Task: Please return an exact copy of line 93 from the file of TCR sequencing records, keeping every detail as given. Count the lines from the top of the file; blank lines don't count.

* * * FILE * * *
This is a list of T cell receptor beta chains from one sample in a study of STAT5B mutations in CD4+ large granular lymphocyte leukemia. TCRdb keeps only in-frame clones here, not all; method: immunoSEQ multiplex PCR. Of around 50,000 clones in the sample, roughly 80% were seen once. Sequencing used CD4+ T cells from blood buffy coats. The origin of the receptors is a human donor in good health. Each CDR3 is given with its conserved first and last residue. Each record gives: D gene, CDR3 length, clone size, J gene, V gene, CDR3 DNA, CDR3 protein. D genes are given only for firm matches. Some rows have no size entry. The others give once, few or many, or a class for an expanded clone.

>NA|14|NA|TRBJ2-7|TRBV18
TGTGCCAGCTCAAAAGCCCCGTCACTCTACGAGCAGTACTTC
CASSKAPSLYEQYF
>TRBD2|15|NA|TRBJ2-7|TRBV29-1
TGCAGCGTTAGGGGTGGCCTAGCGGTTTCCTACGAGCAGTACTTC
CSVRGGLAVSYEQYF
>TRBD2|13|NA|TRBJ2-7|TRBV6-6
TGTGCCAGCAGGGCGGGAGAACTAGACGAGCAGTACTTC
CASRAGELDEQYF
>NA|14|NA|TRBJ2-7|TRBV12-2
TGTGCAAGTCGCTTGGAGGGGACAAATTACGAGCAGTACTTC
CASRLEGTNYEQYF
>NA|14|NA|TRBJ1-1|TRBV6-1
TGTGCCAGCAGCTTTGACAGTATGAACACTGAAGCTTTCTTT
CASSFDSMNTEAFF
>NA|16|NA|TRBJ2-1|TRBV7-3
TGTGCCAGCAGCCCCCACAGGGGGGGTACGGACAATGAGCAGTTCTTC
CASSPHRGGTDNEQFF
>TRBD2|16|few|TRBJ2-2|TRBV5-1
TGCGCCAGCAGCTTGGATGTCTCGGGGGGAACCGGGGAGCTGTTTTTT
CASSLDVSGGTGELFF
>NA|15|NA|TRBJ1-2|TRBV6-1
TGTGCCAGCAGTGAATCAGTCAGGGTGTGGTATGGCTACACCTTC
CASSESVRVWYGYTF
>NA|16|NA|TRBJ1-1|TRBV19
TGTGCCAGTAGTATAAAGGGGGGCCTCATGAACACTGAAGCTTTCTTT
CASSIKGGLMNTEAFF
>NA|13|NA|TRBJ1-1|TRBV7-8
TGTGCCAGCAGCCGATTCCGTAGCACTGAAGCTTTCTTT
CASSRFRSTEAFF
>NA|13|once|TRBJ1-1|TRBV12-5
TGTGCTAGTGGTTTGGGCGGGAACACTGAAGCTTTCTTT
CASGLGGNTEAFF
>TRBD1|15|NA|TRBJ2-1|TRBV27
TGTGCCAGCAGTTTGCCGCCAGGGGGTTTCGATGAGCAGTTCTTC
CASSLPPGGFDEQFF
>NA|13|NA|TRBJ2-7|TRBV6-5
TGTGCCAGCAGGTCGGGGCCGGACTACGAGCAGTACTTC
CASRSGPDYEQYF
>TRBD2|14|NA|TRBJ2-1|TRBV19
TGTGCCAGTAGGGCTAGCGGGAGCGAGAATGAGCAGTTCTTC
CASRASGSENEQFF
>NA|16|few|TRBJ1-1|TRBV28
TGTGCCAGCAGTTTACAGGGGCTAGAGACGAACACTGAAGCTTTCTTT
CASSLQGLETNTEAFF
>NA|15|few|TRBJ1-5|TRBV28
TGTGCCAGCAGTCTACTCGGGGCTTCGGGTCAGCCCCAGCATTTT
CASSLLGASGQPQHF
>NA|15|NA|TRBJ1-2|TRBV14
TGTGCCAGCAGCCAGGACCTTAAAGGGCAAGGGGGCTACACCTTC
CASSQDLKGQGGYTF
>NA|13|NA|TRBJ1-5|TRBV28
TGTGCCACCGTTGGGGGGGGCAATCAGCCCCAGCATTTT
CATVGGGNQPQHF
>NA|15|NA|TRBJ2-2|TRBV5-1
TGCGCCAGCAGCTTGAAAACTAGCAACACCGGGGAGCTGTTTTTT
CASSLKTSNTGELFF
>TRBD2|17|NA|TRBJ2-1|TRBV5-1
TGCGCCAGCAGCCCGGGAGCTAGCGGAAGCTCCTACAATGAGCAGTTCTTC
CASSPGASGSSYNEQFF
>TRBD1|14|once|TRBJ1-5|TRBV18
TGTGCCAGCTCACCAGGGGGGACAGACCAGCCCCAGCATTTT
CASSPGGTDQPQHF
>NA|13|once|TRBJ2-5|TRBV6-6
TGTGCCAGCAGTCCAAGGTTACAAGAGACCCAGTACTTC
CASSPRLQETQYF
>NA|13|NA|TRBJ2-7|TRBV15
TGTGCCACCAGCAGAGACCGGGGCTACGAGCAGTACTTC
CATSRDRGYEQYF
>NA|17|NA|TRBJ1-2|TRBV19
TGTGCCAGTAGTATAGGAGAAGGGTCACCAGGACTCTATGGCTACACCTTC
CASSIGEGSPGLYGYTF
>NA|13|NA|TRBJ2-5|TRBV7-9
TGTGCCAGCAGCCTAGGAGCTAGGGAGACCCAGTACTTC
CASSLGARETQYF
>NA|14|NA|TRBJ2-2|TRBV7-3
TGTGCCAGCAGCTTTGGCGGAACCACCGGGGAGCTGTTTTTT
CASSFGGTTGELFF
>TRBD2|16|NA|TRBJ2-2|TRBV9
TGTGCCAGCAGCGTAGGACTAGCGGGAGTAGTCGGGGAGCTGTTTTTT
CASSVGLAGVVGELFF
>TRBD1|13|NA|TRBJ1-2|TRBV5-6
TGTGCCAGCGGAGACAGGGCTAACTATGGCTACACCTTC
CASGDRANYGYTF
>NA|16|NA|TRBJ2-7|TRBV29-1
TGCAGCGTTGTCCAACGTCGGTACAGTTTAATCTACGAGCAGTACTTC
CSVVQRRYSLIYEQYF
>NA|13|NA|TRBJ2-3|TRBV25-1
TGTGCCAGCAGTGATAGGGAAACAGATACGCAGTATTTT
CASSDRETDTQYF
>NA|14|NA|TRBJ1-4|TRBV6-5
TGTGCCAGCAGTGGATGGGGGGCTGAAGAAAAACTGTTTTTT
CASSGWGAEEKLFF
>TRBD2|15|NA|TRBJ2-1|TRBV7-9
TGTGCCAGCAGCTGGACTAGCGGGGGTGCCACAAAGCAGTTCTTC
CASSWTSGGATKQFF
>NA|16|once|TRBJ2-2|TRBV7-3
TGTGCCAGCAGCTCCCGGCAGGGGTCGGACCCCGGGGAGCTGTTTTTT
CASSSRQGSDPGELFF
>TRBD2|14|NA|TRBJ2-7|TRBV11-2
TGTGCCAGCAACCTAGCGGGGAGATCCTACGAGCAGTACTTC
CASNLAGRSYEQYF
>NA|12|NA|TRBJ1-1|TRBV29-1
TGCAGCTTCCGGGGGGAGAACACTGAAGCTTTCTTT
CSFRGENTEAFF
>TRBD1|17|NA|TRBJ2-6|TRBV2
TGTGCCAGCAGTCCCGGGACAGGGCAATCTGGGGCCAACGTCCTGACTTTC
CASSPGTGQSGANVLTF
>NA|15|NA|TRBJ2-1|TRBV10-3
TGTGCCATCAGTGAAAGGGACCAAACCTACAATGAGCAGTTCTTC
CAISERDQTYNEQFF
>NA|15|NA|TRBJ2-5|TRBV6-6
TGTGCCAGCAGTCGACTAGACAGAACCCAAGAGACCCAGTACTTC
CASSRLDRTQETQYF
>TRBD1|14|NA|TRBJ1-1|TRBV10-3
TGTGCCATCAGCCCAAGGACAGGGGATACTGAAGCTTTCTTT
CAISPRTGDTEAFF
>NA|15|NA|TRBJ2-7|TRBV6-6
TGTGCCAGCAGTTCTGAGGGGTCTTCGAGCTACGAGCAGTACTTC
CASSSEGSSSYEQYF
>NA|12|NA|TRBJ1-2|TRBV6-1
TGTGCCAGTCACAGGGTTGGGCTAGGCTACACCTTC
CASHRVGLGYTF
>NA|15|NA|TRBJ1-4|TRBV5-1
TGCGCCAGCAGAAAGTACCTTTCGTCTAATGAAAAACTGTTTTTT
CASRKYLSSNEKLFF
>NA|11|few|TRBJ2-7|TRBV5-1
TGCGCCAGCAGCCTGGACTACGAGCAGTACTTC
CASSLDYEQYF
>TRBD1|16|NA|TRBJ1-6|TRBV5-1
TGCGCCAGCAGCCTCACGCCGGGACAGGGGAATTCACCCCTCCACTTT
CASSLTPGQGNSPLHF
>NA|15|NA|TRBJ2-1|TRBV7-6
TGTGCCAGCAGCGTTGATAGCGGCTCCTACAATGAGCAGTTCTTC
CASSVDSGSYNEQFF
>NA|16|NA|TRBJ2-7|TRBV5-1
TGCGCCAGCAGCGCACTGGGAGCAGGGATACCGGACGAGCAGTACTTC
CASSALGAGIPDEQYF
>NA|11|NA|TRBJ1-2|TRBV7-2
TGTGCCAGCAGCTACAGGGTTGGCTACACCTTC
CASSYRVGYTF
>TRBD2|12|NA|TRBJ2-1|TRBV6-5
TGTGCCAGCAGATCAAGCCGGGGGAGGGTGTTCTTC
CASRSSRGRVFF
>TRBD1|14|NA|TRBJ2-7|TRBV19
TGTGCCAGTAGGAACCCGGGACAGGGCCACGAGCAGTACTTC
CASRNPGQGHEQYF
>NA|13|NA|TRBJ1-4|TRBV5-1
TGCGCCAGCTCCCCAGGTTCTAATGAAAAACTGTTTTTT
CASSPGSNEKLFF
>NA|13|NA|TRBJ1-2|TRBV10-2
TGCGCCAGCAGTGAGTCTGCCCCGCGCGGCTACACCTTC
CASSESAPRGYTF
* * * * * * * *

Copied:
TGTGCCAGCAGTGGATGGGGGGCTGAAGAAAAACTGTTTTTT